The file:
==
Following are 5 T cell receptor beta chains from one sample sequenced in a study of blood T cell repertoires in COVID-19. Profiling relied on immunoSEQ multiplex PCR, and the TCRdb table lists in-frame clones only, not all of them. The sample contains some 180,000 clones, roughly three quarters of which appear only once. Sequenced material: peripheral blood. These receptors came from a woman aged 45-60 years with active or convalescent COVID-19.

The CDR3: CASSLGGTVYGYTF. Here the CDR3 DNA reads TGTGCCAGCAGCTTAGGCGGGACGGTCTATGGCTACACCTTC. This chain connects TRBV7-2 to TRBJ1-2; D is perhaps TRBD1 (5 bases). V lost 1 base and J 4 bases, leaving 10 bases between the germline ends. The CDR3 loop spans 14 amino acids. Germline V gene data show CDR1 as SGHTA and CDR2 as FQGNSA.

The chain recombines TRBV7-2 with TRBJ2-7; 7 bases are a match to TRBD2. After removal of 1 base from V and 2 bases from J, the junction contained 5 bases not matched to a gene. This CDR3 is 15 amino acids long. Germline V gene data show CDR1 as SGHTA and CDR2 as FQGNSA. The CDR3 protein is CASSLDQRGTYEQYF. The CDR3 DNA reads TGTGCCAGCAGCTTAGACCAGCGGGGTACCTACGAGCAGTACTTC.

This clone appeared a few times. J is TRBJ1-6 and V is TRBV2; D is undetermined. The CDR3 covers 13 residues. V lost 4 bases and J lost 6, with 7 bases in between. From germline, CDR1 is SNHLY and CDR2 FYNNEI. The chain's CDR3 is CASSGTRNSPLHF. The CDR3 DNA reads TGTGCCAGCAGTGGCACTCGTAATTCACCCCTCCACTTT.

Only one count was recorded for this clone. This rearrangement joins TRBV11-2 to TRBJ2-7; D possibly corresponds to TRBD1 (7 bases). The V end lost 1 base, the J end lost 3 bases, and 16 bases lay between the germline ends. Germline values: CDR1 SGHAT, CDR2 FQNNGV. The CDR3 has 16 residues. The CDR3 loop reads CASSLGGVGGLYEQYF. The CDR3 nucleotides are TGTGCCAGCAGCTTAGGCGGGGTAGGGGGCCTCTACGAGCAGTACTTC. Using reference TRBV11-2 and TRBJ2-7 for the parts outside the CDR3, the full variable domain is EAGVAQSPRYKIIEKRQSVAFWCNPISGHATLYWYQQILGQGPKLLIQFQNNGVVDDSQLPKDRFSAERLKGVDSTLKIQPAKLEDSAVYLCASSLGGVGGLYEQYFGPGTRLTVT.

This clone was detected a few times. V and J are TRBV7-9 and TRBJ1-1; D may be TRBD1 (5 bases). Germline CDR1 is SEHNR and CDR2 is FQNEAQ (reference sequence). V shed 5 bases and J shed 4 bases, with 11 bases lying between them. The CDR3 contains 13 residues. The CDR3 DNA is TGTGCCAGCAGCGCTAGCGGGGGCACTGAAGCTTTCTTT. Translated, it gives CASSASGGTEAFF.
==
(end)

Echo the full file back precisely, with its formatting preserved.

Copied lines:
Following are 5 T cell receptor beta chains from one sample sequenced in a study of blood T cell repertoires in COVID-19. Profiling relied on immunoSEQ multiplex PCR, and the TCRdb table lists in-frame clones only, not all of them. The sample contains some 180,000 clones, roughly three quarters of which appear only once. Sequenced material: peripheral blood. These receptors came from a woman aged 45-60 years with active or convalescent COVID-19.

The CDR3: CASSLGGTVYGYTF. Here the CDR3 DNA reads TGTGCCAGCAGCTTAGGCGGGACGGTCTATGGCTACACCTTC. This chain connects TRBV7-2 to TRBJ1-2; D is perhaps TRBD1 (5 bases). V lost 1 base and J 4 bases, leaving 10 bases between the germline ends. The CDR3 loop spans 14 amino acids. Germline V gene data show CDR1 as SGHTA and CDR2 as FQGNSA.

The chain recombines TRBV7-2 with TRBJ2-7; 7 bases are a match to TRBD2. After removal of 1 base from V and 2 bases from J, the junction contained 5 bases not matched to a gene. This CDR3 is 15 amino acids long. Germline V gene data show CDR1 as SGHTA and CDR2 as FQGNSA. The CDR3 protein is CASSLDQRGTYEQYF. The CDR3 DNA reads TGTGCCAGCAGCTTAGACCAGCGGGGTACCTACGAGCAGTACTTC.

This clone appeared a few times. J is TRBJ1-6 and V is TRBV2; D is undetermined. The CDR3 covers 13 residues. V lost 4 bases and J lost 6, with 7 bases in between. From germline, CDR1 is SNHLY and CDR2 FYNNEI. The chain's CDR3 is CASSGTRNSPLHF. The CDR3 DNA reads TGTGCCAGCAGTGGCACTCGTAATTCACCCCTCCACTTT.

Only one count was recorded for this clone. This rearrangement joins TRBV11-2 to TRBJ2-7; D possibly corresponds to TRBD1 (7 bases). The V end lost 1 base, the J end lost 3 bases, and 16 bases lay between the germline ends. Germline values: CDR1 SGHAT, CDR2 FQNNGV. The CDR3 has 16 residues. The CDR3 loop reads CASSLGGVGGLYEQYF. The CDR3 nucleotides are TGTGCCAGCAGCTTAGGCGGGGTAGGGGGCCTCTACGAGCAGTACTTC. Using reference TRBV11-2 and TRBJ2-7 for the parts outside the CDR3, the full variable domain is EAGVAQSPRYKIIEKRQSVAFWCNPISGHATLYWYQQILGQGPKLLIQFQNNGVVDDSQLPKDRFSAERLKGVDSTLKIQPAKLEDSAVYLCASSLGGVGGLYEQYFGPGTRLTVT.

This clone was detected a few times. V and J are TRBV7-9 and TRBJ1-1; D may be TRBD1 (5 bases). Germline CDR1 is SEHNR and CDR2 is FQNEAQ (reference sequence). V shed 5 bases and J shed 4 bases, with 11 bases lying between them. The CDR3 contains 13 residues. The CDR3 DNA is TGTGCCAGCAGCGCTAGCGGGGGCACTGAAGCTTTCTTT. Translated, it gives CASSASGGTEAFF.